The Genesis Catacombs

“When did it start?” A stately voice asked in a tone indicating it would have the answer one way or another.

“I-I don’t know. I’ve been seeing things for a while now, but I just passed them off as hallucinations.” Christopher, a young man not older than sixteen spoke nervously.

“When. Did. It. Start.” This time, a very audible tone of irritation crept into his otherwise perfectly controlled voice.

“I already told you!” Christopher sounded more desperate this time.

“You have already made me repeat myself once. I will not do it again.”

Christopher sat across from the austere Huntsman in a small tavern at the edge of a cliff. He contemplated fleeing, but he knew it would be only a matter of days before he would be captured again. The old man cast a scrutinizing gaze at the young boy as if trying to decipher truth out of an entanglement of riddles and lies.

“Look, all I know is that three weeks ago, OverTime, I began seeing bits and pieces. Slowly these coalesced until I witnessed a grave accident. Many men died. Then, somehow, I don’t know how, but I felt a sort of urge. That would have been two weeks after it started. Anyways, I found the portal, and now I am here. Here in this place.”

“And when did this happen. This accident that enabled you to gain access?” The voice of the weathered man relaxed slightly, recognizing that Christopher had no intent of deception about him.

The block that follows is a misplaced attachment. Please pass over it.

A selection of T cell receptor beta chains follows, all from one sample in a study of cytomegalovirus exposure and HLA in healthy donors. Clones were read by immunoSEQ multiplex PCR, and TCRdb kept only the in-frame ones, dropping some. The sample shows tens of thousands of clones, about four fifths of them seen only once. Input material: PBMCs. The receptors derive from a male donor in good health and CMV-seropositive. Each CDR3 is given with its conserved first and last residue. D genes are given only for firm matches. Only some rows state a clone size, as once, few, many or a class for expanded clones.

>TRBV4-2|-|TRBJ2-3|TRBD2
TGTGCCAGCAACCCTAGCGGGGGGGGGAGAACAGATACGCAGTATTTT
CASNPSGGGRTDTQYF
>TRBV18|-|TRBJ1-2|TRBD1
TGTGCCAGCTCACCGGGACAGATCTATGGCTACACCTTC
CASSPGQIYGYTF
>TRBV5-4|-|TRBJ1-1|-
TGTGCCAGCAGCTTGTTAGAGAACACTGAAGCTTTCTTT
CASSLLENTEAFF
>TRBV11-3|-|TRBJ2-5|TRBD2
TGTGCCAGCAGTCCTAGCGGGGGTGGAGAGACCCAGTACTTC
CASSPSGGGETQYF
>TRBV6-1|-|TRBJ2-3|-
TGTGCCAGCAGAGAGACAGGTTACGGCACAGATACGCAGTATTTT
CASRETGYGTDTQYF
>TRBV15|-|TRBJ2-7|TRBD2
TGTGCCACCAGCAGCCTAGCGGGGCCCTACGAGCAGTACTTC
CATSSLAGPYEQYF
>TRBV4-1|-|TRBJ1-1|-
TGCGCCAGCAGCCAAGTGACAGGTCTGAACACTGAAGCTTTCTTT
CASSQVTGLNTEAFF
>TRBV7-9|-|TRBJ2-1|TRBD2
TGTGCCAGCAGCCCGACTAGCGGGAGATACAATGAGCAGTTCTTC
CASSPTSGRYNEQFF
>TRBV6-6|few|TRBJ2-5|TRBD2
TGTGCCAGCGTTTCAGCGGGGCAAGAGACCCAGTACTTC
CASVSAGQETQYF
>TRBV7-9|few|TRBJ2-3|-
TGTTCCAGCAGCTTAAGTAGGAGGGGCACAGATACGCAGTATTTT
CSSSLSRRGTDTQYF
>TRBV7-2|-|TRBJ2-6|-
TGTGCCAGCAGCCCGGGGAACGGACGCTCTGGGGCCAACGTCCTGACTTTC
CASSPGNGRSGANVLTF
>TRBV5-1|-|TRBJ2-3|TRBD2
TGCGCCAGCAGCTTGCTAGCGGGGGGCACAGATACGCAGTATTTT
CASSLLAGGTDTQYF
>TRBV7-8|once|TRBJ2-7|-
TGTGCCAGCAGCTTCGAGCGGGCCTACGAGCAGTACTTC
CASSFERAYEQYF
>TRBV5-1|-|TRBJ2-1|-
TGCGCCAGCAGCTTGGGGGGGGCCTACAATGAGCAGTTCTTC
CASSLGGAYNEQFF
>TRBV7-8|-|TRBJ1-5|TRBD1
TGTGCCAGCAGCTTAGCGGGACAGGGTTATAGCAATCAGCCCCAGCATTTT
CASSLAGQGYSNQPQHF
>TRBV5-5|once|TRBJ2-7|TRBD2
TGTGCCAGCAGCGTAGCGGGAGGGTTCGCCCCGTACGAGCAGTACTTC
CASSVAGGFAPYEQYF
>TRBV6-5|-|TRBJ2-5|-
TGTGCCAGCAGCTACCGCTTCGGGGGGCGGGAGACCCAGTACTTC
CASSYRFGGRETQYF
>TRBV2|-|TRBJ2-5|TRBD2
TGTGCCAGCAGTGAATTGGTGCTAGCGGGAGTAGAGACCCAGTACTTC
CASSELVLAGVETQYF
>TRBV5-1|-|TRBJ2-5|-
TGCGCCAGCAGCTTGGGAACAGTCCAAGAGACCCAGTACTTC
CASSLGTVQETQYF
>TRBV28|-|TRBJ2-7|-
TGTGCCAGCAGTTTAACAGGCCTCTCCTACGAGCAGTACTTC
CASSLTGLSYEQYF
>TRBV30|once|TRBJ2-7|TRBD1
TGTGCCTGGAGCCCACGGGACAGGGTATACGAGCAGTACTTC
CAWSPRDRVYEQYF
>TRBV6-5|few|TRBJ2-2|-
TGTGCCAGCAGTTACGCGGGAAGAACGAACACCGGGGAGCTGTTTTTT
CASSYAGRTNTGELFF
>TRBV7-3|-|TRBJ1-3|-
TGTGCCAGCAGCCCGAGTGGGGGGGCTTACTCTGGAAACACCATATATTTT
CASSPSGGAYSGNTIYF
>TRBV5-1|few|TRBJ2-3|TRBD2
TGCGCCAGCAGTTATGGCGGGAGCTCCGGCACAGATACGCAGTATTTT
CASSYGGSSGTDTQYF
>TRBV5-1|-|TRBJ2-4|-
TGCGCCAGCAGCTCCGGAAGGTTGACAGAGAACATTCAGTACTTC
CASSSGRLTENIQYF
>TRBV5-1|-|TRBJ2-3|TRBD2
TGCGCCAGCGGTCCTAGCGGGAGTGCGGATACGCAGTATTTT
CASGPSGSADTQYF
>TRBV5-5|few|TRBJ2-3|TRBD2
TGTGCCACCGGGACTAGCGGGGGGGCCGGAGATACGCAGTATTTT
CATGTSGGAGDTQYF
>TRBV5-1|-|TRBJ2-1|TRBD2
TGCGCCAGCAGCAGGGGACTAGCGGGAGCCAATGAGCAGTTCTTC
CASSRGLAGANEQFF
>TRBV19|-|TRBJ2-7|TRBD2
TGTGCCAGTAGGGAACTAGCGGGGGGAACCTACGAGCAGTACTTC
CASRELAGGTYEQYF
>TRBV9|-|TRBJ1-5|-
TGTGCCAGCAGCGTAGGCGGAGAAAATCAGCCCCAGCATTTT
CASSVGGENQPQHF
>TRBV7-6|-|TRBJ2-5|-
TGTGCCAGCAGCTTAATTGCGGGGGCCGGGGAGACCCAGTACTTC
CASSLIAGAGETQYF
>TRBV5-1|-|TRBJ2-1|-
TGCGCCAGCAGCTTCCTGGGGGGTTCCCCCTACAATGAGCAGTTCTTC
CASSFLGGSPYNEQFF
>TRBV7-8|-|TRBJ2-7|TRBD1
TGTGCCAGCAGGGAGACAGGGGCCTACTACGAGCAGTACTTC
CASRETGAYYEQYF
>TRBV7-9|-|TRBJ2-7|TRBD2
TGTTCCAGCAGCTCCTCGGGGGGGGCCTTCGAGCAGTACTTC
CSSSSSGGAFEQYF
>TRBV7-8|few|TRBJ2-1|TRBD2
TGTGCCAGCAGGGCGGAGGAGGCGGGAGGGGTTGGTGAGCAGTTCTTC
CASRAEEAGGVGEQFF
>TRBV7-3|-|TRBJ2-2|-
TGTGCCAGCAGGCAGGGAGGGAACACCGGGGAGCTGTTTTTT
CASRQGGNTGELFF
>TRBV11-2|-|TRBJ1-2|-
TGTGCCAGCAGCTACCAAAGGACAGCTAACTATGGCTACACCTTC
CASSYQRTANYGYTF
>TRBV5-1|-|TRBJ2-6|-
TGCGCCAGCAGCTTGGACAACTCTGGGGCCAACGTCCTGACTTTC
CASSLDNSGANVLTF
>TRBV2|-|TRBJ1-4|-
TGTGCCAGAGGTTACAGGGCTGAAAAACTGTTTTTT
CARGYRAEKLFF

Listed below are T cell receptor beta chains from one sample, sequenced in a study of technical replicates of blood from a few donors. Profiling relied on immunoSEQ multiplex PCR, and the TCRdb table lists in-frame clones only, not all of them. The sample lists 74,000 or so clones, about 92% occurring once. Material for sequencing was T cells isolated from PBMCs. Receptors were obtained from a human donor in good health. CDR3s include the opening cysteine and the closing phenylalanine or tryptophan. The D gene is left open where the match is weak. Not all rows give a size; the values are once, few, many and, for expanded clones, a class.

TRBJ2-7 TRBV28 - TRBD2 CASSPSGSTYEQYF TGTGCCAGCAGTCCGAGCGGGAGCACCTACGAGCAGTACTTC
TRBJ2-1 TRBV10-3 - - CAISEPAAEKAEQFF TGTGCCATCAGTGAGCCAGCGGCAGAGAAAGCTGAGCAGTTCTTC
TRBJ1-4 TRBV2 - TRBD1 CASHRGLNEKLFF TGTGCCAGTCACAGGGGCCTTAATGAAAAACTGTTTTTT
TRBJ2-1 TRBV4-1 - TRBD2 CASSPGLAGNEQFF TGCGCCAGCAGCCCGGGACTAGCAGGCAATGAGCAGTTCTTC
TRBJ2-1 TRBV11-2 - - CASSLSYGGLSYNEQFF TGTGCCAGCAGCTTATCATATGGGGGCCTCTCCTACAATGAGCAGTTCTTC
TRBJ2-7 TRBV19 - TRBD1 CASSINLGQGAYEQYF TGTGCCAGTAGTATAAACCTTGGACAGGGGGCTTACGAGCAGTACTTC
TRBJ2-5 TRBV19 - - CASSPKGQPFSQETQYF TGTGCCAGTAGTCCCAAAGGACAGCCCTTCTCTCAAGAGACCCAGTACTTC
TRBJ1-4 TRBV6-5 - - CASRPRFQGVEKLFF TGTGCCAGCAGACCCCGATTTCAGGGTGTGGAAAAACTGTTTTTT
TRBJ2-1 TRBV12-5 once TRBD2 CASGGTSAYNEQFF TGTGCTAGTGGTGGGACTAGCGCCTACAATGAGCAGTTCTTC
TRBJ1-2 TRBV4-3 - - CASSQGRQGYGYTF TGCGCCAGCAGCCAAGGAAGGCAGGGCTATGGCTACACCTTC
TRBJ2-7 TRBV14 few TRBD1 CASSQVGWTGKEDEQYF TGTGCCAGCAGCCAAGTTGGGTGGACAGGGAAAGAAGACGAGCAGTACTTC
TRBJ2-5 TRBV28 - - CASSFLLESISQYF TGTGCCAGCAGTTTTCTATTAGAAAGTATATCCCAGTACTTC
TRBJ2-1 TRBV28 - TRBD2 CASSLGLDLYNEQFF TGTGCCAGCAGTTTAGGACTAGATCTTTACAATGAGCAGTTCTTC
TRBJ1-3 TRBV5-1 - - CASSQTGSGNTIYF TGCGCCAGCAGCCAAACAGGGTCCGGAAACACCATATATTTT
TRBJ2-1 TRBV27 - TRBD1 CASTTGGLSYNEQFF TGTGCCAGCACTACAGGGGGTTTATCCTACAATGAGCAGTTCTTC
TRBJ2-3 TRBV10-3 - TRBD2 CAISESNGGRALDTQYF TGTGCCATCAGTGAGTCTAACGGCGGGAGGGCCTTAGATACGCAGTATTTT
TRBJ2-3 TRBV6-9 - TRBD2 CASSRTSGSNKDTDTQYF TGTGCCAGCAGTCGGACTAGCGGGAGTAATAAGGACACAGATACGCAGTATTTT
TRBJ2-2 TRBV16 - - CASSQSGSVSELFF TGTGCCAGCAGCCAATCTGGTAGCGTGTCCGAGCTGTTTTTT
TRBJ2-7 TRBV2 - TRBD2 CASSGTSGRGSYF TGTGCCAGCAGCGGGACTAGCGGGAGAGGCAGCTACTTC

“It was, I reckon a few months back, UnderTime, at least. It was October 1st, in the year of our Lord 2016 that the event happened. I have been traveling ever since, trying to find my way back.

“Ah, that would have been two and a half months back UnderTime, only, OverTime puts it at just a week ago,” the old man fished an old watch from his pocket, “It appears to be October 17th, in the year of our Lord 2016,” he spoke, scrutinizing the watch.

“But—” Christopher attempted to speak.

“Yes, yes, I know. This must be coming as quite a shock. Well, anyways, if the rumors are correct, and as they seem to perfectly corroborate your story, you are a Custos Portæ.”

“A what?”

“A Custos Portæ”

“Coostos Ehportie?”

“Don’t worry, Custos Portæ,” The old man smiled, showing for the first time the ability to do so. “Now, you do know what this means, correct?” Christopher continued to stare, perplexed.

“Right, roughly translated, in English, it means Keeper of the Gate. This means you have the ability to create portals back and forth between UnderWorld and OverWorld.” He paused, as if about to tell something very nasty, “It also means you are now the legal property of the Dowfanger of Sol Regnum. As I am obligated by law to report the discovery of a Custos Portæ and bring him in if possible, we shall be leaving at first light.” He laid a few coin on the table, “This should cover the cost of your room. I have some business to attend to so you won’t see me until tomorrow morning. If you want a chance to eat, you had best be up no later than six o’clock.” He stood up, fishing a small metallic loop out of his pocket.

“You’re just going to leave me here?”